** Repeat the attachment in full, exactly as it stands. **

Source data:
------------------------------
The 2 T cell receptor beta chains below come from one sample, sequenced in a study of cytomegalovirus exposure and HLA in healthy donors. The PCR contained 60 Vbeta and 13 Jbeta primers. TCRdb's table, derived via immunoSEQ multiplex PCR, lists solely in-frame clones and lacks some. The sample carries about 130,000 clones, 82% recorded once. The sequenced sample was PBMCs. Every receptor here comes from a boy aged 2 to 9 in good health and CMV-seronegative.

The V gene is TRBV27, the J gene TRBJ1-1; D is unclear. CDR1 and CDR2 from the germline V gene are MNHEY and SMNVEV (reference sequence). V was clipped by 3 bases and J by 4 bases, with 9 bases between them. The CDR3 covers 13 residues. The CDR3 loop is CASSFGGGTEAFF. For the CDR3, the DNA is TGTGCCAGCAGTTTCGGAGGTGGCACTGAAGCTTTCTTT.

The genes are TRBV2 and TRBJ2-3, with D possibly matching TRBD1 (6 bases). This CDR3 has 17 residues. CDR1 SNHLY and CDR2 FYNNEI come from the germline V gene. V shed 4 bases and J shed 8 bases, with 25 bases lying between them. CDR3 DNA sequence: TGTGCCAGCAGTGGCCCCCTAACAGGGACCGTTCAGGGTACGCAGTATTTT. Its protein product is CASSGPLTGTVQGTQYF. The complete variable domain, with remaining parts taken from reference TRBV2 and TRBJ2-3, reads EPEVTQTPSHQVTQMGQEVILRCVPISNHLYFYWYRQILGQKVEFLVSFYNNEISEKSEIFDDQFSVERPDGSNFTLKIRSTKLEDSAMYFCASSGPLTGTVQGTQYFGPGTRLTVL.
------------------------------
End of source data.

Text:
The 2 T cell receptor beta chains below come from one sample, sequenced in a study of cytomegalovirus exposure and HLA in healthy donors. The PCR contained 60 Vbeta and 13 Jbeta primers. TCRdb's table, derived via immunoSEQ multiplex PCR, lists solely in-frame clones and lacks some. The sample carries about 130,000 clones, 82% recorded once. The sequenced sample was PBMCs. Every receptor here comes from a boy aged 2 to 9 in good health and CMV-seronegative.

The V gene is TRBV27, the J gene TRBJ1-1; D is unclear. CDR1 and CDR2 from the germline V gene are MNHEY and SMNVEV (reference sequence). V was clipped by 3 bases and J by 4 bases, with 9 bases between them. The CDR3 covers 13 residues. The CDR3 loop is CASSFGGGTEAFF. For the CDR3, the DNA is TGTGCCAGCAGTTTCGGAGGTGGCACTGAAGCTTTCTTT.

The genes are TRBV2 and TRBJ2-3, with D possibly matching TRBD1 (6 bases). This CDR3 has 17 residues. CDR1 SNHLY and CDR2 FYNNEI come from the germline V gene. V shed 4 bases and J shed 8 bases, with 25 bases lying between them. CDR3 DNA sequence: TGTGCCAGCAGTGGCCCCCTAACAGGGACCGTTCAGGGTACGCAGTATTTT. Its protein product is CASSGPLTGTVQGTQYF. The complete variable domain, with remaining parts taken from reference TRBV2 and TRBJ2-3, reads EPEVTQTPSHQVTQMGQEVILRCVPISNHLYFYWYRQILGQKVEFLVSFYNNEISEKSEIFDDQFSVERPDGSNFTLKIRSTKLEDSAMYFCASSGPLTGTVQGTQYFGPGTRLTVL.